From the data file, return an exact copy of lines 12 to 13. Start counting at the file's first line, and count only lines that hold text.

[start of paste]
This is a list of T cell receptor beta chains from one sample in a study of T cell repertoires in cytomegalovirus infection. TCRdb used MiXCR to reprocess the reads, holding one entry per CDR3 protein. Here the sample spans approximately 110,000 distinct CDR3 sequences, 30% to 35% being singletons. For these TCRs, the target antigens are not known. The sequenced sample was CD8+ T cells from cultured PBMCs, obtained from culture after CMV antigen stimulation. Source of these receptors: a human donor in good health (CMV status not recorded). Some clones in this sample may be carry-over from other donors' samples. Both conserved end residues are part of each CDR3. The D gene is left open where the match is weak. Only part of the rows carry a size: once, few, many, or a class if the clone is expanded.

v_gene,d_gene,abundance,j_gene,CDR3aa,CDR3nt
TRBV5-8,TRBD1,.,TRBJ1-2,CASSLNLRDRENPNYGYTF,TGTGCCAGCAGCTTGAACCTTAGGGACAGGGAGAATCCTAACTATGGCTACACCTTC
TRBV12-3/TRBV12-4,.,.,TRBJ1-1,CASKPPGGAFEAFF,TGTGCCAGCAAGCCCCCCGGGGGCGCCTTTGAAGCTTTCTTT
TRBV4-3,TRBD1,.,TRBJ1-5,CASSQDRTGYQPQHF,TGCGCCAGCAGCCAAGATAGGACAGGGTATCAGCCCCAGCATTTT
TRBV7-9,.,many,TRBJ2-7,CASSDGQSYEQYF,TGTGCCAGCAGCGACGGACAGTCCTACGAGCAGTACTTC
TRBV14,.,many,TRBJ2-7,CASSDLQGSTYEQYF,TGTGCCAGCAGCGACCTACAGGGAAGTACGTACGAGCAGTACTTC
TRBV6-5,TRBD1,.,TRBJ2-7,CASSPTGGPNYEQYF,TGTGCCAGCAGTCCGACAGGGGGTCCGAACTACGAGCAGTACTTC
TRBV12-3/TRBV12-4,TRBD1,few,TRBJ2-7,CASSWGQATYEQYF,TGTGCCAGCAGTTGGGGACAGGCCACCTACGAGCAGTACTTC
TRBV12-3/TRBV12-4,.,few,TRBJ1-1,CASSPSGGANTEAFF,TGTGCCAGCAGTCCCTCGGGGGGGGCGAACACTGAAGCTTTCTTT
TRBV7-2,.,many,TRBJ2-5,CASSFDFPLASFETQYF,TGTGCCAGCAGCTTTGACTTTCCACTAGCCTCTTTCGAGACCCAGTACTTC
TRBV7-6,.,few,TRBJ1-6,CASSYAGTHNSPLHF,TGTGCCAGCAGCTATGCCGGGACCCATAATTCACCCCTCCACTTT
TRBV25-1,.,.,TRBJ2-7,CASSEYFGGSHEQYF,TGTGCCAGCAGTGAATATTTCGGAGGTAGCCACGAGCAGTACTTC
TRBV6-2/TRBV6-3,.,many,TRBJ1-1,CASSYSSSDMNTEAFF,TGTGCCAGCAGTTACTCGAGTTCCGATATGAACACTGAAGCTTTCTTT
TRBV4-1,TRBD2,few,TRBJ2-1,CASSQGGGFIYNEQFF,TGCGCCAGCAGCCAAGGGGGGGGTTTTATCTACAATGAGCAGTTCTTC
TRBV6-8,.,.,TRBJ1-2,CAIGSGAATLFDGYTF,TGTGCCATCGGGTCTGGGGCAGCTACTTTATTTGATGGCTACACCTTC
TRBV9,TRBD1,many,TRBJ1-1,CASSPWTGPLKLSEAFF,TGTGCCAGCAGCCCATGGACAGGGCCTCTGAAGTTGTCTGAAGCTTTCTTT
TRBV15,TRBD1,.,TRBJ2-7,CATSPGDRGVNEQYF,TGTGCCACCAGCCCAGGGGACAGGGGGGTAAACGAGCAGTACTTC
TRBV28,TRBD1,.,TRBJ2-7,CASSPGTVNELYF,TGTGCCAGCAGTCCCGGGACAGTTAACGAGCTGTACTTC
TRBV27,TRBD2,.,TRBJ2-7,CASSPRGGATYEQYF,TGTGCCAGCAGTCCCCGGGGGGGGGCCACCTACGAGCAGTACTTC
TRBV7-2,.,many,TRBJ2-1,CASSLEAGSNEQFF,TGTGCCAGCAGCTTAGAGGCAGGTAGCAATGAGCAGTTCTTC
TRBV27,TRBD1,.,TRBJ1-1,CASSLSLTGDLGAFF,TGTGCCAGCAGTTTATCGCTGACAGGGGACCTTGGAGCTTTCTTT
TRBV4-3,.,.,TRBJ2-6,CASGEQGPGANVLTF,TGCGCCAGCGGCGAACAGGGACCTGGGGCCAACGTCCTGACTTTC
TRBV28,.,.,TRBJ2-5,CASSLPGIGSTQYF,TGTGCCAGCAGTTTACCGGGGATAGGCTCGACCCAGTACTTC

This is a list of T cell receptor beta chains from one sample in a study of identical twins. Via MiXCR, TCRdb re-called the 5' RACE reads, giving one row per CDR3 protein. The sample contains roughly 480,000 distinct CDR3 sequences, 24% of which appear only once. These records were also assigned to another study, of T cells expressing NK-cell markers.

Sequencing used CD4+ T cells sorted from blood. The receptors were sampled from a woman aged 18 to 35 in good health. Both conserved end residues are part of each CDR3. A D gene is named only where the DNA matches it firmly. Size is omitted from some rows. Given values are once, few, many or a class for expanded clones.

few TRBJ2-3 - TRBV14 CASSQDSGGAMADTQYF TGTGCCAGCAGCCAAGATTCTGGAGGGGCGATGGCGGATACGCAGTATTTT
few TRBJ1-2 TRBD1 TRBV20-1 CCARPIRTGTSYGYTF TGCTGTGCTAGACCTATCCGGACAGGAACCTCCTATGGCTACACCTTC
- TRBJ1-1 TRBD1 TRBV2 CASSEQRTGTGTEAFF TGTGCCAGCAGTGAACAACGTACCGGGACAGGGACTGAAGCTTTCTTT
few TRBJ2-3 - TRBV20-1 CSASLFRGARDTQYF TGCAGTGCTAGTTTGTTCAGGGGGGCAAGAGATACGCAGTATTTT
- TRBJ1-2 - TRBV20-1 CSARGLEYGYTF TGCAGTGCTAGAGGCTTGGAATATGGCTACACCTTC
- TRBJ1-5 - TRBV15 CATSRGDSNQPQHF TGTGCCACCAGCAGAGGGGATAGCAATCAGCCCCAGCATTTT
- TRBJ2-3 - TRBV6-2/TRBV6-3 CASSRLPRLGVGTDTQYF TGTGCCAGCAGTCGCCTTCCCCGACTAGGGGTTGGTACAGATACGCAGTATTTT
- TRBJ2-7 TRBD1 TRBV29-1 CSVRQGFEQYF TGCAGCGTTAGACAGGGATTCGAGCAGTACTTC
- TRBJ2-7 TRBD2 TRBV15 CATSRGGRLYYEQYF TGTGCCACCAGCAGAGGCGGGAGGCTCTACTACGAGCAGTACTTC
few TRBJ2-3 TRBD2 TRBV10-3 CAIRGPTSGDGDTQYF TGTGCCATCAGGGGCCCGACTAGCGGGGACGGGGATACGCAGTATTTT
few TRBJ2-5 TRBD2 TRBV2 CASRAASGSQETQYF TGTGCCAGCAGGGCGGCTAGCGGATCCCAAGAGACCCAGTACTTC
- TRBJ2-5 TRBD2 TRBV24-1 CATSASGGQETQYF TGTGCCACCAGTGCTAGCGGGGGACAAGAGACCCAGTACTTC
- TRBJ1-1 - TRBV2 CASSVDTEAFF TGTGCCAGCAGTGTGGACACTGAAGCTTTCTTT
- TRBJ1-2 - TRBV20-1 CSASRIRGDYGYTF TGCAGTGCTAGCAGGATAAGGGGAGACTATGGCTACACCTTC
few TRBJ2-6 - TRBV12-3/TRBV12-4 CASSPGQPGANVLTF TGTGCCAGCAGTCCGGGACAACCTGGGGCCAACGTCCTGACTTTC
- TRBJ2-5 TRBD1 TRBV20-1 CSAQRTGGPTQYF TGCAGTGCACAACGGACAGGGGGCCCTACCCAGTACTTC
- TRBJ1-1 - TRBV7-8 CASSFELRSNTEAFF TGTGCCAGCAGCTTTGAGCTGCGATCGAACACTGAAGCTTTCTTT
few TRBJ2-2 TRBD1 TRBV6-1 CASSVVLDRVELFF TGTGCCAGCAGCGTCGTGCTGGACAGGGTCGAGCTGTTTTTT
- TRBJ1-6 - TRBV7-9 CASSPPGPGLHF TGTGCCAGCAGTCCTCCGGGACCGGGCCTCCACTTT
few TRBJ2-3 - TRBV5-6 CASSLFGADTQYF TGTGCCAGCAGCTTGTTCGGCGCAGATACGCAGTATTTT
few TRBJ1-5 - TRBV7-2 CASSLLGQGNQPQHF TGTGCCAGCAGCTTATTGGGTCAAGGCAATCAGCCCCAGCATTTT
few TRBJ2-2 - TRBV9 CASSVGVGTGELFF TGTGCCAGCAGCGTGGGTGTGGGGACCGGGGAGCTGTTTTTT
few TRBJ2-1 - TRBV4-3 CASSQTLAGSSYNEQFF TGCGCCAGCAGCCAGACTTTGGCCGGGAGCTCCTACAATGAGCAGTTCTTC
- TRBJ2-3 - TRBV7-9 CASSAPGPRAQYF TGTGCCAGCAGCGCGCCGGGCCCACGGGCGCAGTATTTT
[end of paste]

TRBV7-6,.,few,TRBJ1-6,CASSYAGTHNSPLHF,TGTGCCAGCAGCTATGCCGGGACCCATAATTCACCCCTCCACTTT
TRBV25-1,.,.,TRBJ2-7,CASSEYFGGSHEQYF,TGTGCCAGCAGTGAATATTTCGGAGGTAGCCACGAGCAGTACTTC